Accompanied by Foreign Minister Antanas Valionis and a delegation of businessmen, Valdas Adamkus arrived in Dubai on 18 February and met with United Arab Emirates (UAE) Finance and Industry Minister Sheik Hamdan bin Rashid Maktoum, ELTA reported the next day. They discussed bilateral relations and opportunities to boost the transit of UAE goods to Europe through Russia and Klaipeda. On 19 February, Adamkus met with the director-general of the Dubai Chamber of Industry and Commerce, Abdul Rahman al Mutaiwee, but a scheduled meeting between Lithuanian businessmen and UAE entrepreneurs failed because the latter did not appear for the scheduled meeting. Adamkus then flew to India where on 20 February he began his official visit with a red carpet ceremony at the presidential palace in New Dehli hosted by his Indian counterpart Kocheril Raman Narayanan, ELTA reported. Later Adamkus discussed prospects for increasing trade and cultural cooperation with Premier Atal Behari Vajpayee and participated in the signing of inter-governmental treaties dealing with economic and technical cooperation, air transport, and cultural relations. He also attended a meeting of Lithuanian and Indian businessmen at a conference held by the Indian Confederation of Industrialists. On 21 February Adamkus toured the city of Agra and discussed with opposition leader Sonia Gandhi bilateral relations and Lithuania's progress in EU integration as well as Adamkus's experience in environmental work in the U.S. Adamkus departed India on 23 February after visiting the city of Mumbay (formerly Bombay) where at a business seminar he called for greater cooperation and trade.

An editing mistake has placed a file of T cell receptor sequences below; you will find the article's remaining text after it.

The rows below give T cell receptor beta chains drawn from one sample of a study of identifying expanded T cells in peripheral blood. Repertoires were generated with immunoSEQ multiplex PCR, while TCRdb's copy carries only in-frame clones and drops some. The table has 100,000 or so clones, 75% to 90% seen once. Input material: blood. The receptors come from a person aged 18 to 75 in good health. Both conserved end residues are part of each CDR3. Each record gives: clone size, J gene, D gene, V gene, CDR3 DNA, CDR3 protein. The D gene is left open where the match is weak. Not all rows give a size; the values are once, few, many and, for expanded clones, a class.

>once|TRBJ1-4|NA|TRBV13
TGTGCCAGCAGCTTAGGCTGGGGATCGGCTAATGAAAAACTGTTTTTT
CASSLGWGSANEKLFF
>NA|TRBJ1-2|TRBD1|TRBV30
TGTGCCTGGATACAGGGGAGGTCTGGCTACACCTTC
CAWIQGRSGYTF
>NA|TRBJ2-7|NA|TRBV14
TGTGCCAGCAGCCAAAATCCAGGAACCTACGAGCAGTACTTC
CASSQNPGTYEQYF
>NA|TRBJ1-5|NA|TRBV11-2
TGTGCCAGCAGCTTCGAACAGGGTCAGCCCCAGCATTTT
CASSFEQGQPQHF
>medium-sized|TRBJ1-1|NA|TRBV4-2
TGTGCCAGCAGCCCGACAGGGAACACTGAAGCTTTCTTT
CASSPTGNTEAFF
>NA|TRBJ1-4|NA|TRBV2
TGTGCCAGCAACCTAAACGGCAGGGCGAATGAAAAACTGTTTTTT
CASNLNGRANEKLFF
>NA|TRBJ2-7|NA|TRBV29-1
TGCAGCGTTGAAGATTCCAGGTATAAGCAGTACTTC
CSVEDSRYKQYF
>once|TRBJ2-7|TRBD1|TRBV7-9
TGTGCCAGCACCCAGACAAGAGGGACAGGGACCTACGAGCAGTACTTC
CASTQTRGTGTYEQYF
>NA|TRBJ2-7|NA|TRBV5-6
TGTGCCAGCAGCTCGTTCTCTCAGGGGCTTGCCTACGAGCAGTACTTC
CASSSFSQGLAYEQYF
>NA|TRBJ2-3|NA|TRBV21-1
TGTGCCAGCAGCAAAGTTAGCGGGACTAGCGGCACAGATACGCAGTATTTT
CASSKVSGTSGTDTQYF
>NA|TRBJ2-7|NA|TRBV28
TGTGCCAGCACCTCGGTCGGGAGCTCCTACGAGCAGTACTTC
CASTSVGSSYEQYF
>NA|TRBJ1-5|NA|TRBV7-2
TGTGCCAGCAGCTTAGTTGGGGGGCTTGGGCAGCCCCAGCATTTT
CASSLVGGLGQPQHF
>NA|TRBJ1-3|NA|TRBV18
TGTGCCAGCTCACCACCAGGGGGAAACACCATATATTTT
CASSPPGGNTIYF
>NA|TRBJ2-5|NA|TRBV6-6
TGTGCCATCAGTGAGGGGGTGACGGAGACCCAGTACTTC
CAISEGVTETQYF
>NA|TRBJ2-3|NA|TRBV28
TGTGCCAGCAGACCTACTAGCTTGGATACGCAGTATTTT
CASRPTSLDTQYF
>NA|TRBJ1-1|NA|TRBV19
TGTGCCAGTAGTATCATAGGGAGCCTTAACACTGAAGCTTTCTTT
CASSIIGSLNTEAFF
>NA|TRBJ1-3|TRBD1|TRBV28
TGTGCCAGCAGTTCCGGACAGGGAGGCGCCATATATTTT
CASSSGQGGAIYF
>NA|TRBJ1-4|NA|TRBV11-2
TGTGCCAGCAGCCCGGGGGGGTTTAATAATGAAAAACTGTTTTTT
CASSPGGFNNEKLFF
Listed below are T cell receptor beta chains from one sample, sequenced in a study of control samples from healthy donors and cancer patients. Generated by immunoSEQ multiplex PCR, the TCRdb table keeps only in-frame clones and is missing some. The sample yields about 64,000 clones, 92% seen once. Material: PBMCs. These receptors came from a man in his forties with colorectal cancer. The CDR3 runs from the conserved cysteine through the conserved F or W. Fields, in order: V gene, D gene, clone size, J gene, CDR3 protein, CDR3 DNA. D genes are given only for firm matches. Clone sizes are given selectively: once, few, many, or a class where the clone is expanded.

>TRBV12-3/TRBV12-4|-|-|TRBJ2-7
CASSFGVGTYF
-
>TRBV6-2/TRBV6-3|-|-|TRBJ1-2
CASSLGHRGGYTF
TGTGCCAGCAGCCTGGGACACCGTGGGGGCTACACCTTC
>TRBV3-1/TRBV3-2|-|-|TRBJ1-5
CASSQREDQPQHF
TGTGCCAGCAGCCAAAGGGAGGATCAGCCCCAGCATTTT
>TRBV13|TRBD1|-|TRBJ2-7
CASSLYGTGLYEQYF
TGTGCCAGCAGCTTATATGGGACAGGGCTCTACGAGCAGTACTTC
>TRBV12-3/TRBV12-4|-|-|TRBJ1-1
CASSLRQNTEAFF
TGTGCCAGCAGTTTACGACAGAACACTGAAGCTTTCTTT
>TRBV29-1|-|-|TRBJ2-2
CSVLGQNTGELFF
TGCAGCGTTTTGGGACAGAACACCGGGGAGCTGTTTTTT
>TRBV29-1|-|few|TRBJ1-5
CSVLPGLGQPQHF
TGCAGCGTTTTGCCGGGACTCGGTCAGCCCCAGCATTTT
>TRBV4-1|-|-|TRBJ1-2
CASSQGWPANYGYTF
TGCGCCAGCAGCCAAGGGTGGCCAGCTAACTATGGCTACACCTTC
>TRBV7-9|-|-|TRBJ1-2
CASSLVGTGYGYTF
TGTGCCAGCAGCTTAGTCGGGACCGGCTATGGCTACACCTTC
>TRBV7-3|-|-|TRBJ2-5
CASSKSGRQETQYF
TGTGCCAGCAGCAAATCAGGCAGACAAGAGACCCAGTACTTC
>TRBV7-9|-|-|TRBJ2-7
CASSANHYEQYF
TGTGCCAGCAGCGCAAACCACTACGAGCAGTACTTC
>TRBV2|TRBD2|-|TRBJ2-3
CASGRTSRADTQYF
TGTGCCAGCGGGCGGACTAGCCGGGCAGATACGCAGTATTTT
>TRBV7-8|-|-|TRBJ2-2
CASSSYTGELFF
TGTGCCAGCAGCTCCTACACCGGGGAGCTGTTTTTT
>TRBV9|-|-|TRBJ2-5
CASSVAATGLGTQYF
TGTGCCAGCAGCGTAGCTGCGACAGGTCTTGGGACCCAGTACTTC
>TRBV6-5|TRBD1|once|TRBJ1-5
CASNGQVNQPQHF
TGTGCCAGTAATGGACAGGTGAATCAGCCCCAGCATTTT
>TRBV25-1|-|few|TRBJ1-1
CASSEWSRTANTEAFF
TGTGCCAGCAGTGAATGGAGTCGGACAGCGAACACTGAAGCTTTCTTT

PRIME MINISTER ON FIRST 100 DAYS.
Rolandas Paksas gave a report to the parliament on 20 February about what his cabinet has accomplished in its first 100 days and outlined its future plans, ELTA reported. He noted that the cabinet had inherited a total debt of 7 billion litas ($1.75 billion) in state guarantees, uncompleted construction projects worth 3 billion litas, and other state liabilities whose total might even exceed 21 billion litas. He mentioned as some of his government's major accomplishments reducing the value added tax on home heating from 18 to 9 percent, abolishing taxation on capital gains, providing 50 million litas to reimburse housing loans interest to eligible families, and balancing beer and wine excise duties. Paksas expressed regret that he cannot see any way to reduce quickly the growing unemployment rate, which is now 13 percent. The government has tightened the administration of foreign loans, is completing a simplification of the tax system, and plans partial reimbursement of diesel fuel costs to farmers.
ANTI-CRIME TREATY WITH GERMANY SIGNED.
Interior ministers Vytautas Markevicius and Otto Schily signed an inter-governmental treaty in Vilnius on 23 February on cooperation in combating organized crime, terrorism, and other serious crimes, ELTA reported. The treaty will allow Lithuania's Police Department, Tax Inspectorate, and Border Police to cooperate directly with their counterparts in Germany on topical issues. Previously, such requests had to be channeled through the Lithuanian Foreign Ministry. The two officials also discussed the possibility of Germany providing training and technical assistance to Lithuanian officials, as well as the appointment of a police communications officer to Germany. Markevicius noted that the agreement will help to fight more effectively trafficking in people and ensure the safety in Germany of Lithuanian victims of such trafficking.